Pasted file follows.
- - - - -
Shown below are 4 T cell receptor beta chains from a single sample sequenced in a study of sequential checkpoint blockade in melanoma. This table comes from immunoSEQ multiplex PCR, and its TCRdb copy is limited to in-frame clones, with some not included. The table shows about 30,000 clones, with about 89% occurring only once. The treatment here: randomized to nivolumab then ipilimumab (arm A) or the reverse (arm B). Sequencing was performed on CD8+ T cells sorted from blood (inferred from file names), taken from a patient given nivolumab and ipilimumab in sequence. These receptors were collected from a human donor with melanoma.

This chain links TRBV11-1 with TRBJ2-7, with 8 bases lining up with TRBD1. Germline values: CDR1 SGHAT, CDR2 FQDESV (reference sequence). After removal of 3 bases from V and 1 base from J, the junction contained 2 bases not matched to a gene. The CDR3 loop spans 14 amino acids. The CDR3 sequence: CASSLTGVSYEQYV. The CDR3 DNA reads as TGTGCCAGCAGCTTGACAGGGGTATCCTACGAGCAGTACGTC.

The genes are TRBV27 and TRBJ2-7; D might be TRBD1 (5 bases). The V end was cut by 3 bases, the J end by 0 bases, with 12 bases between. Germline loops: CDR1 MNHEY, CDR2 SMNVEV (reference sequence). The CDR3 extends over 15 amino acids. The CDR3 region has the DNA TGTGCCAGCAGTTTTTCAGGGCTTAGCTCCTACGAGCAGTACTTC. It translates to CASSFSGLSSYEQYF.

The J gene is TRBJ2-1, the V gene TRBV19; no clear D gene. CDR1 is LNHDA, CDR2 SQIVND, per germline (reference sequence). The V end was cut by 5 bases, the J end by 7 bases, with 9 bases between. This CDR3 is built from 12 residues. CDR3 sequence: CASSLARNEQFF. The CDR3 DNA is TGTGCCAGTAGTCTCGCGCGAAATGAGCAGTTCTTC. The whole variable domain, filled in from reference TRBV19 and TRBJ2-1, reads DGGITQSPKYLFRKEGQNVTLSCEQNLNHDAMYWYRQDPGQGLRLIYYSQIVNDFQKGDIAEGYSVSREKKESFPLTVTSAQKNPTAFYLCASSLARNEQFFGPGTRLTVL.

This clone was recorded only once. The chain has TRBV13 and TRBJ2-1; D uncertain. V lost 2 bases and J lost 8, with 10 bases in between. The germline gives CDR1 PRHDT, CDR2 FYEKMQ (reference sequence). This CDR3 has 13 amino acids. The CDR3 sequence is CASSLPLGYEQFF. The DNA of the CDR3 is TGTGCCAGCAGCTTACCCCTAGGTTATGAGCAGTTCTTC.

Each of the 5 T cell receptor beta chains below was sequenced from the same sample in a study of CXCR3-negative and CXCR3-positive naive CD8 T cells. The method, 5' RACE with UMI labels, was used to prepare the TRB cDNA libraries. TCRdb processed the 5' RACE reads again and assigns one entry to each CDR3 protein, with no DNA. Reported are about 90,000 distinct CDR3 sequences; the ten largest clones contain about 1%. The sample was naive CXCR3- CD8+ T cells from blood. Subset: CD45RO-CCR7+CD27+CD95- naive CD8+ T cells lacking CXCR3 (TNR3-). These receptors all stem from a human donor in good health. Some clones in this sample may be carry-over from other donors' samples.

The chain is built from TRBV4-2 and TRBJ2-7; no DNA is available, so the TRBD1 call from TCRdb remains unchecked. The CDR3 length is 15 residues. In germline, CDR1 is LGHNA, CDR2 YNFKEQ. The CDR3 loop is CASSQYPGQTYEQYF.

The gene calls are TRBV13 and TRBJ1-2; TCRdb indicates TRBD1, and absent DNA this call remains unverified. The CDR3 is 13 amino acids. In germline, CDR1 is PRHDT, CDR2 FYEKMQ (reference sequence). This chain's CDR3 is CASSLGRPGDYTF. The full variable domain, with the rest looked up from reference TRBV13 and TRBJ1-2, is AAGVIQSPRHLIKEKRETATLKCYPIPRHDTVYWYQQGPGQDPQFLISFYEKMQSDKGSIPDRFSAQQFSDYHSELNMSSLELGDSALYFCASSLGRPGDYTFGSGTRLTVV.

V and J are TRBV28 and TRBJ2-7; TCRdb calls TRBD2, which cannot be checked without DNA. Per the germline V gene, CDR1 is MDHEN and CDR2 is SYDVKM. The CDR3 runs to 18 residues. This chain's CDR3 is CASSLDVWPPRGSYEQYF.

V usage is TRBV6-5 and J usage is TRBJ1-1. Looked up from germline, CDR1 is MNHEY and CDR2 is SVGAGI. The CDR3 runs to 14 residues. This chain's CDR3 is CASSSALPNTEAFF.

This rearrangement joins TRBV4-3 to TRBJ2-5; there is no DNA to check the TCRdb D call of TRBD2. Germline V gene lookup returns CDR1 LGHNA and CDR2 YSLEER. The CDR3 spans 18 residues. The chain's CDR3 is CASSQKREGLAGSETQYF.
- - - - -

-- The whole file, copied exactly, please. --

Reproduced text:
Shown below are 4 T cell receptor beta chains from a single sample sequenced in a study of sequential checkpoint blockade in melanoma. This table comes from immunoSEQ multiplex PCR, and its TCRdb copy is limited to in-frame clones, with some not included. The table shows about 30,000 clones, with about 89% occurring only once. The treatment here: randomized to nivolumab then ipilimumab (arm A) or the reverse (arm B). Sequencing was performed on CD8+ T cells sorted from blood (inferred from file names), taken from a patient given nivolumab and ipilimumab in sequence. These receptors were collected from a human donor with melanoma.

This chain links TRBV11-1 with TRBJ2-7, with 8 bases lining up with TRBD1. Germline values: CDR1 SGHAT, CDR2 FQDESV (reference sequence). After removal of 3 bases from V and 1 base from J, the junction contained 2 bases not matched to a gene. The CDR3 loop spans 14 amino acids. The CDR3 sequence: CASSLTGVSYEQYV. The CDR3 DNA reads as TGTGCCAGCAGCTTGACAGGGGTATCCTACGAGCAGTACGTC.

The genes are TRBV27 and TRBJ2-7; D might be TRBD1 (5 bases). The V end was cut by 3 bases, the J end by 0 bases, with 12 bases between. Germline loops: CDR1 MNHEY, CDR2 SMNVEV (reference sequence). The CDR3 extends over 15 amino acids. The CDR3 region has the DNA TGTGCCAGCAGTTTTTCAGGGCTTAGCTCCTACGAGCAGTACTTC. It translates to CASSFSGLSSYEQYF.

The J gene is TRBJ2-1, the V gene TRBV19; no clear D gene. CDR1 is LNHDA, CDR2 SQIVND, per germline (reference sequence). The V end was cut by 5 bases, the J end by 7 bases, with 9 bases between. This CDR3 is built from 12 residues. CDR3 sequence: CASSLARNEQFF. The CDR3 DNA is TGTGCCAGTAGTCTCGCGCGAAATGAGCAGTTCTTC. The whole variable domain, filled in from reference TRBV19 and TRBJ2-1, reads DGGITQSPKYLFRKEGQNVTLSCEQNLNHDAMYWYRQDPGQGLRLIYYSQIVNDFQKGDIAEGYSVSREKKESFPLTVTSAQKNPTAFYLCASSLARNEQFFGPGTRLTVL.

This clone was recorded only once. The chain has TRBV13 and TRBJ2-1; D uncertain. V lost 2 bases and J lost 8, with 10 bases in between. The germline gives CDR1 PRHDT, CDR2 FYEKMQ (reference sequence). This CDR3 has 13 amino acids. The CDR3 sequence is CASSLPLGYEQFF. The DNA of the CDR3 is TGTGCCAGCAGCTTACCCCTAGGTTATGAGCAGTTCTTC.

Each of the 5 T cell receptor beta chains below was sequenced from the same sample in a study of CXCR3-negative and CXCR3-positive naive CD8 T cells. The method, 5' RACE with UMI labels, was used to prepare the TRB cDNA libraries. TCRdb processed the 5' RACE reads again and assigns one entry to each CDR3 protein, with no DNA. Reported are about 90,000 distinct CDR3 sequences; the ten largest clones contain about 1%. The sample was naive CXCR3- CD8+ T cells from blood. Subset: CD45RO-CCR7+CD27+CD95- naive CD8+ T cells lacking CXCR3 (TNR3-). These receptors all stem from a human donor in good health. Some clones in this sample may be carry-over from other donors' samples.

The chain is built from TRBV4-2 and TRBJ2-7; no DNA is available, so the TRBD1 call from TCRdb remains unchecked. The CDR3 length is 15 residues. In germline, CDR1 is LGHNA, CDR2 YNFKEQ. The CDR3 loop is CASSQYPGQTYEQYF.

The gene calls are TRBV13 and TRBJ1-2; TCRdb indicates TRBD1, and absent DNA this call remains unverified. The CDR3 is 13 amino acids. In germline, CDR1 is PRHDT, CDR2 FYEKMQ (reference sequence). This chain's CDR3 is CASSLGRPGDYTF. The full variable domain, with the rest looked up from reference TRBV13 and TRBJ1-2, is AAGVIQSPRHLIKEKRETATLKCYPIPRHDTVYWYQQGPGQDPQFLISFYEKMQSDKGSIPDRFSAQQFSDYHSELNMSSLELGDSALYFCASSLGRPGDYTFGSGTRLTVV.

V and J are TRBV28 and TRBJ2-7; TCRdb calls TRBD2, which cannot be checked without DNA. Per the germline V gene, CDR1 is MDHEN and CDR2 is SYDVKM. The CDR3 runs to 18 residues. This chain's CDR3 is CASSLDVWPPRGSYEQYF.

V usage is TRBV6-5 and J usage is TRBJ1-1. Looked up from germline, CDR1 is MNHEY and CDR2 is SVGAGI. The CDR3 runs to 14 residues. This chain's CDR3 is CASSSALPNTEAFF.

This rearrangement joins TRBV4-3 to TRBJ2-5; there is no DNA to check the TCRdb D call of TRBD2. Germline V gene lookup returns CDR1 LGHNA and CDR2 YSLEER. The CDR3 spans 18 residues. The chain's CDR3 is CASSQKREGLAGSETQYF.